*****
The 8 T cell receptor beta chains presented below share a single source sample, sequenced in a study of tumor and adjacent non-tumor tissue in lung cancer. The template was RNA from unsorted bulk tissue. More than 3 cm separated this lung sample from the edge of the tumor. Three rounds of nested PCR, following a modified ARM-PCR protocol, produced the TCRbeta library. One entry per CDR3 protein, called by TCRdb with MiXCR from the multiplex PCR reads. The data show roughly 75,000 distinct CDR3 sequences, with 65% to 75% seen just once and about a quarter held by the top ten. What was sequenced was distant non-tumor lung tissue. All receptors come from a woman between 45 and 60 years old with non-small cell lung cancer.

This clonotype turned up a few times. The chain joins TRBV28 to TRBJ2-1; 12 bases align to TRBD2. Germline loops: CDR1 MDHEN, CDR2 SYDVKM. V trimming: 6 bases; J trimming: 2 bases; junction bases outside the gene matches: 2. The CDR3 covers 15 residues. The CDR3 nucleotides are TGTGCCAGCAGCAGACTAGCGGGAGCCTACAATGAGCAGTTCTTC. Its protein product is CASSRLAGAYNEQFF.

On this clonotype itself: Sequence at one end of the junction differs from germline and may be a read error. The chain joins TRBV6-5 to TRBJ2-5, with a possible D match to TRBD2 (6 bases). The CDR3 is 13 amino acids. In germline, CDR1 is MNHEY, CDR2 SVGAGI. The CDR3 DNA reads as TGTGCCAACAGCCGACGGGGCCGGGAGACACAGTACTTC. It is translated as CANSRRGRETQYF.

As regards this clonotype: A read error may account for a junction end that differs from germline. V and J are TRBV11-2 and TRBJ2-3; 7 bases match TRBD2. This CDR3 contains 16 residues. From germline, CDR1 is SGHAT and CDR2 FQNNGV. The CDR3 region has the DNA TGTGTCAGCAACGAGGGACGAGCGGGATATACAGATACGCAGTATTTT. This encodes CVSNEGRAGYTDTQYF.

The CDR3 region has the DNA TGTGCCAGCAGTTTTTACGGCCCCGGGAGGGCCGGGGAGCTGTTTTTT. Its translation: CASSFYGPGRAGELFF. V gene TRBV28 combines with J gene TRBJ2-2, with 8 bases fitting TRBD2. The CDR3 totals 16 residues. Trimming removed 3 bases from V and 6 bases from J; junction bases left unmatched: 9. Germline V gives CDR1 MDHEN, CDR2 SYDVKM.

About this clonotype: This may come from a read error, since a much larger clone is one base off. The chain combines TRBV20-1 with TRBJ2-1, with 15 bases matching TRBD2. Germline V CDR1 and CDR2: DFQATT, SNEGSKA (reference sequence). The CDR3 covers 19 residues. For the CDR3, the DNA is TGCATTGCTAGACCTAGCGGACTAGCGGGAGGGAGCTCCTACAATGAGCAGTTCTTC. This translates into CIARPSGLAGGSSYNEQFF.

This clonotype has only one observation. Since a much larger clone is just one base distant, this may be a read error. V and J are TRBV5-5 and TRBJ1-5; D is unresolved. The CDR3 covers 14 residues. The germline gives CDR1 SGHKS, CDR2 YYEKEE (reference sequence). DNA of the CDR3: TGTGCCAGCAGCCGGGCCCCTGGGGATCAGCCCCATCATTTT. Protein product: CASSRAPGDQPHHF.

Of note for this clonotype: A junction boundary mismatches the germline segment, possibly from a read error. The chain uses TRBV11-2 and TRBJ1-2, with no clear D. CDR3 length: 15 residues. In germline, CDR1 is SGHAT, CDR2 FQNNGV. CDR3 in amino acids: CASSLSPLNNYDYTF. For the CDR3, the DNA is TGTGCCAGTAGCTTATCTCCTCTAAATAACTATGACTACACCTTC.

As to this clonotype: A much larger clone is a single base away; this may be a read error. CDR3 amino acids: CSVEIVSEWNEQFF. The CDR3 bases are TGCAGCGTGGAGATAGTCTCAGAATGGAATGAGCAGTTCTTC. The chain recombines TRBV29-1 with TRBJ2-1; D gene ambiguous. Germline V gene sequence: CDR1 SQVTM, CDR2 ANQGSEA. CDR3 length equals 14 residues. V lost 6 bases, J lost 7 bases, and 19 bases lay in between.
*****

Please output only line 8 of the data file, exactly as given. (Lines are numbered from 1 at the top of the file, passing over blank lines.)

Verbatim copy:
Of note for this clonotype: A junction boundary mismatches the germline segment, possibly from a read error. The chain uses TRBV11-2 and TRBJ1-2, with no clear D. CDR3 length: 15 residues. In germline, CDR1 is SGHAT, CDR2 FQNNGV. CDR3 in amino acids: CASSLSPLNNYDYTF. For the CDR3, the DNA is TGTGCCAGTAGCTTATCTCCTCTAAATAACTATGACTACACCTTC.